Never knowingly undersolved.

Financial Times 12,758 by Cinephile — Ice malt? (7, 5)

Posted by Pete Maclean on May 15th, 2008

Pete Maclean.

I found this puzzle rather difficult even after catching on to the theme, climate change. I got 18A wrong and did not find the solution to 17D. A few clues that struck me as both challenging and clever are 13A, 18A, 20A-4D and 27A.

1. BALL GOWN – BALL (round object) + G (string) + OWN (have)
5. SCREAM – S (second) + CREAM (top)
10. ROGUE – [pro]ROGUE (stop session)
11. RIVER BANK – RIVER (flower) + BANK (Oberon’s wild thyme etc)
12. ATTENTION – double definition
13. OUTDO – double/cryptic definition
14. DUGONG – DU (from the French) + GONG (medal)
15. ENFORCE – hidden word
18. ROBESON – “ROBE’s ON” (ceremonially clad). I first thought this was ORBISON — see comments below.
20, 4. GLOBAL WARMING – LOB (throw) in GAL (girl) + WAR (fights) + MING (China)
22. SPRIG – S (S-) + PRIG (self righteous person)
24. WILLPOWER – P (prince) in WILLOW (tree) + ER (queen)
25. HINDSIGHT – anagram of THINGS HID
26. IDRIS – D[olgellau] in IRIS (rainbow). The full name of the mountain is, I believe, Cadair Idris.
27. THEIST – T (time) + HEIST (crime)
28. PARTISAN – P (quiet) + ARTISAN (worker)

1. BARMAN – ARM (weapon) in BAR (prohibition)
2. LIGHT BULB – LIGHT (not serious) + BLUB (cry) backwards (up)
3. GREENHOUSE GASES – E + anagram of ENOUGH in GREASES (lubricants)
6. CARBON FOOTPRINT – NF (National Front) + O[rganisation] in CAR BOOT (sale) + PRINT (publish)
7. EXACT – double definition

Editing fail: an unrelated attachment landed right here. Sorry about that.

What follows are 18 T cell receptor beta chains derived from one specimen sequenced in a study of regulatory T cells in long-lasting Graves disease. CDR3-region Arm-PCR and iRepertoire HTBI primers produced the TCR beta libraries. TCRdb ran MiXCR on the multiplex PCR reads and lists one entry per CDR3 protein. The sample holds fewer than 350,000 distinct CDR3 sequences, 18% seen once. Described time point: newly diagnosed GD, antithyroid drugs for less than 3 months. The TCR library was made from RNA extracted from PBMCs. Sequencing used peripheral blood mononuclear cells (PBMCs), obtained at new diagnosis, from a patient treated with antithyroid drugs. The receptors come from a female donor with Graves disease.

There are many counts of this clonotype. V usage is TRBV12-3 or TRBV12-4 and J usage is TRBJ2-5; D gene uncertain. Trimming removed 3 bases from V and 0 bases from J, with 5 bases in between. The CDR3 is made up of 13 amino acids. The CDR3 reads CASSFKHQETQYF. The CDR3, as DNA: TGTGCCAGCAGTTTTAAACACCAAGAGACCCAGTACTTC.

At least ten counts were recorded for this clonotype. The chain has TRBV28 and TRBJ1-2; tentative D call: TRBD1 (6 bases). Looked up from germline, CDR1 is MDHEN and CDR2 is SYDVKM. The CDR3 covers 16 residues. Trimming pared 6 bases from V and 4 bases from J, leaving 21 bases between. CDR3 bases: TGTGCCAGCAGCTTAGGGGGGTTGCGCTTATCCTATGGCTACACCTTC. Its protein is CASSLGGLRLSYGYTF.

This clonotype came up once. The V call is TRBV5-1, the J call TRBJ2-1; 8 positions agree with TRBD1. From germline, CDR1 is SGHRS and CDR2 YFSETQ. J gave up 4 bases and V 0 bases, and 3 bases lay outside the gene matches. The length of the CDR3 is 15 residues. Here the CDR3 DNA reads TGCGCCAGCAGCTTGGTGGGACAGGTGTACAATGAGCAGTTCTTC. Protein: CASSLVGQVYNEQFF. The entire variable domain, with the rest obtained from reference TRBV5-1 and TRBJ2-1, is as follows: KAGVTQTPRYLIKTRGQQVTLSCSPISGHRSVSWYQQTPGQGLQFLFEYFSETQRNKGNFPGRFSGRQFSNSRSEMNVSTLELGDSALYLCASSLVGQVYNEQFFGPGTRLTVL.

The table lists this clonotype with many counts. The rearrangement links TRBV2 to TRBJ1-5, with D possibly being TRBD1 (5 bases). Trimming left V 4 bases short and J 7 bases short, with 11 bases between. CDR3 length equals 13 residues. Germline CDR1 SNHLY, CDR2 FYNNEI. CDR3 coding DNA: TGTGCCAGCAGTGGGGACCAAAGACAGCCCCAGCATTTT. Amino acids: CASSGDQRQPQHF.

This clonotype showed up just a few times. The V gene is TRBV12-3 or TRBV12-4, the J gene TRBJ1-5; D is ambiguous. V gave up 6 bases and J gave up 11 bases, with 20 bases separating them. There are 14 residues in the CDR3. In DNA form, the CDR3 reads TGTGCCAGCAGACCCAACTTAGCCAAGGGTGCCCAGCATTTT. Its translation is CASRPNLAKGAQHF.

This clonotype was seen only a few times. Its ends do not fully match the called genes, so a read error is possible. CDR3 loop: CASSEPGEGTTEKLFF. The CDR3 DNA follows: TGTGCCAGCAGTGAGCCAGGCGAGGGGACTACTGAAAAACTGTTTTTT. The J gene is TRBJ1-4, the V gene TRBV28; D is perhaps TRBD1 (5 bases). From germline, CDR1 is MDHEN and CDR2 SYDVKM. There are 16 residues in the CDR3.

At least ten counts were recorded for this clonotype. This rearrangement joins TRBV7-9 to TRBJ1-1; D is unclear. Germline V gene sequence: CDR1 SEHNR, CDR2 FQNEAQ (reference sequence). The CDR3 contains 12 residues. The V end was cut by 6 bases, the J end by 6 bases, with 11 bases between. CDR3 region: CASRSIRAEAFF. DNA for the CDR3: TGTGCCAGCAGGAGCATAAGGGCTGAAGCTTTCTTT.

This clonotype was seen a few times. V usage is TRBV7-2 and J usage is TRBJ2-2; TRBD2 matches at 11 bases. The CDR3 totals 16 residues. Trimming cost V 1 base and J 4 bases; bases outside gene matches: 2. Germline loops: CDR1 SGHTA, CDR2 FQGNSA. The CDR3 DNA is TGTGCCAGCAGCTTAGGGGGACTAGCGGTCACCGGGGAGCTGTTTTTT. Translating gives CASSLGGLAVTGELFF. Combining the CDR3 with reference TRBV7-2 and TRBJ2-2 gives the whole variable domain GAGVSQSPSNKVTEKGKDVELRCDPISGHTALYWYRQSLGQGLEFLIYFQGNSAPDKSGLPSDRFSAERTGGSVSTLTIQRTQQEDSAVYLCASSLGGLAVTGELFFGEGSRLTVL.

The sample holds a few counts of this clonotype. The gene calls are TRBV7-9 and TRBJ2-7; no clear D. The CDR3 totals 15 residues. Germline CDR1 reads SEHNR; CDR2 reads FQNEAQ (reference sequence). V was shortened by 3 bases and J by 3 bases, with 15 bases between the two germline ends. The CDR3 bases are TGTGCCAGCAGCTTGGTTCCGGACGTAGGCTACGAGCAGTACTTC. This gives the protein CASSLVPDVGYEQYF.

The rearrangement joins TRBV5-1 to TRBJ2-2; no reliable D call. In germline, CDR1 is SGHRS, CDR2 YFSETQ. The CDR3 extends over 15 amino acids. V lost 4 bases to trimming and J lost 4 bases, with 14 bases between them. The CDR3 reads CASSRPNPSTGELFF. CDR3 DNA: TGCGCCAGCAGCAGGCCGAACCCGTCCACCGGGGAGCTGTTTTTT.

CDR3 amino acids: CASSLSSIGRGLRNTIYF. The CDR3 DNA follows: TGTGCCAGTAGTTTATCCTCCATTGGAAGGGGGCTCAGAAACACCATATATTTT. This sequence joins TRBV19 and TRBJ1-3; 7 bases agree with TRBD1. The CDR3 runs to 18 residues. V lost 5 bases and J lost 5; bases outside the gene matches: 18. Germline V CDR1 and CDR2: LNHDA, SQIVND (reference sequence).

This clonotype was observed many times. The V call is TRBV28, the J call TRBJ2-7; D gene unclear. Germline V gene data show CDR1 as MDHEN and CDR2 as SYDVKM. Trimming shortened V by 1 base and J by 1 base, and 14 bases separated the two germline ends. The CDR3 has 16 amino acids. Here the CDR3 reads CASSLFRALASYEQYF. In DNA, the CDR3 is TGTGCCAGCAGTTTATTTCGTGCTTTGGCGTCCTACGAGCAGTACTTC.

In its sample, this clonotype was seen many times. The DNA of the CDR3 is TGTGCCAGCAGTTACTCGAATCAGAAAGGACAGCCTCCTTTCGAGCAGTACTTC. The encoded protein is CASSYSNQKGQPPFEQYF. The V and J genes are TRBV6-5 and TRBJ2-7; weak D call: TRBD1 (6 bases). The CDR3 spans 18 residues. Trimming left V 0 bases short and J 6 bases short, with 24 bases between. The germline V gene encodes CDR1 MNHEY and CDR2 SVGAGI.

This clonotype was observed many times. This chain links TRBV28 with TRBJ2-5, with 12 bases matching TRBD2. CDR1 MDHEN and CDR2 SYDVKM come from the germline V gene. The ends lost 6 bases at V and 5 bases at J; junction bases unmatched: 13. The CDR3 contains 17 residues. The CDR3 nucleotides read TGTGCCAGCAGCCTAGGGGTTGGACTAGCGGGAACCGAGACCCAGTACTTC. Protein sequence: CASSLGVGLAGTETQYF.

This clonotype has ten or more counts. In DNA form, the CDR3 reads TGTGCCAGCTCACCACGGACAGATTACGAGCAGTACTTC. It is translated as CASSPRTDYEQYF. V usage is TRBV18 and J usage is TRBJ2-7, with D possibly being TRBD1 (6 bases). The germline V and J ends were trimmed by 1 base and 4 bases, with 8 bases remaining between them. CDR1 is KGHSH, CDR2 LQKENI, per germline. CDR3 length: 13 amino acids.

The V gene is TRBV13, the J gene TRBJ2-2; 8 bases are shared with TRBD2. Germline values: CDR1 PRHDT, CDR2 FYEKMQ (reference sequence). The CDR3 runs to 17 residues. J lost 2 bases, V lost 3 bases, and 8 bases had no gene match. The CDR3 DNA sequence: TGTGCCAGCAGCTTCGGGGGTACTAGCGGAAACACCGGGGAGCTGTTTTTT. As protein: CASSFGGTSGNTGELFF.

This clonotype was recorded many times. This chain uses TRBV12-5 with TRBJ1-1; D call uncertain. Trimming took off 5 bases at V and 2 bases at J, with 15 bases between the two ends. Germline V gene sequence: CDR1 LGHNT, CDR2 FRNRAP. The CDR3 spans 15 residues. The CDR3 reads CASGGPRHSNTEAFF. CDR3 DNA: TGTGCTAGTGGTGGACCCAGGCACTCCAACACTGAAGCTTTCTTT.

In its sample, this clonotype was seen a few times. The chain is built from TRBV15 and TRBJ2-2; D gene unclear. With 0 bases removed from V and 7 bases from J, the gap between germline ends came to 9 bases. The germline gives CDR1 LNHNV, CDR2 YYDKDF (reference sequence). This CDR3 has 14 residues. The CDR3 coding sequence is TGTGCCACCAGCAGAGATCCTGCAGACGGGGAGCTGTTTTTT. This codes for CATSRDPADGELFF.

8. MAKEOVER – double definition
9. AVENUE – A (a) + VENUE (place to meet)
16. ROADWORKS – A (adult) in ROD (corporal punishment) + WORKS (is successful)
17. BRASS HAT – BRASS (money) + HAT (cover)
19. NEW AGE – SEWAGE (refuse) with S changed to N (change poles)
20. GALATEA – GALA (celebratory) + TEA (meal). In Greek mythology, Galatea was a sculpture created by Pygmalion and brought to life by Aphrodite.
21. PRISON – IS (is) in PRON[e] (lying down deprived of energy)
23. RANGE – double definition

8 Responses to “Financial Times 12,758 by Cinephile — Ice malt? (7, 5)”

  1. C G Rishikesh says:


    I did not solve his but the moment I put down on paper the pattern ?O?S?H?T and read the clue, I thought the answer was BRASS HAT.

    brass – money; cover – hat

    Now that crossing letter O needs to be checked.

  2. C G Rishikesh says:

    18ac may be ROBESON (robe’s on). A proper name?

  3. Magpie says:

    Hi Pete
    The construction for 1 across is round object (ball) string (g – no comment!) have (own).
    Rishi is right – 18A is Robeson (Paul, famous singer from many years ago). I went for Orbison first but revised it on getting brass hat, which was one of my last ones.

  4. Pete Maclean says:

    Rishi, thanks, I am obliged to you again. ROBESON is a better answer given that one does not normally wear an orb. And thanks Magpie for the 1A explanation. I had begun to wonder if “string” referred to the descender on the g!

  5. Wil Ransome says:

    I don’t like string = g in 1ac. Presumably this is g-string but, although g-string can I suppose equal string, I don’t see how g equals g-string. Brass doesn’t equal brass hat, kipper doesn’t equal kipper tie, and so on.

  6. Pete Maclean says:

    Wil, your comment prompted me to think a lot about the matter and I have decided that I do not like it either. After all, we do not generally see, for example, frame cluing A, square cluing T, neck cluing V or factor cluing X. The only exceptions I can think of are shirt cluing T (which may be a special case because a T shirt is also known at a tee) and bend cluing U (which also has some extra justification).

  7. Scott Fitzgerald says:

    Pete and Wil, the G-String refered to is not the garment but one of the strings on a musical instrument. Therefore any of eight letters may be the answer in the same pattern as “note” might refer to do, re, mi, etc. ie, there is more than one possible answer unlike only one V-neck or one T-square option which seems to be your quibble.

  8. Pete Maclean says:

    Ah! Good point, Scott. Thank you. As in “Air On A G-String” which, perhaps, makes G stand out over other notes.

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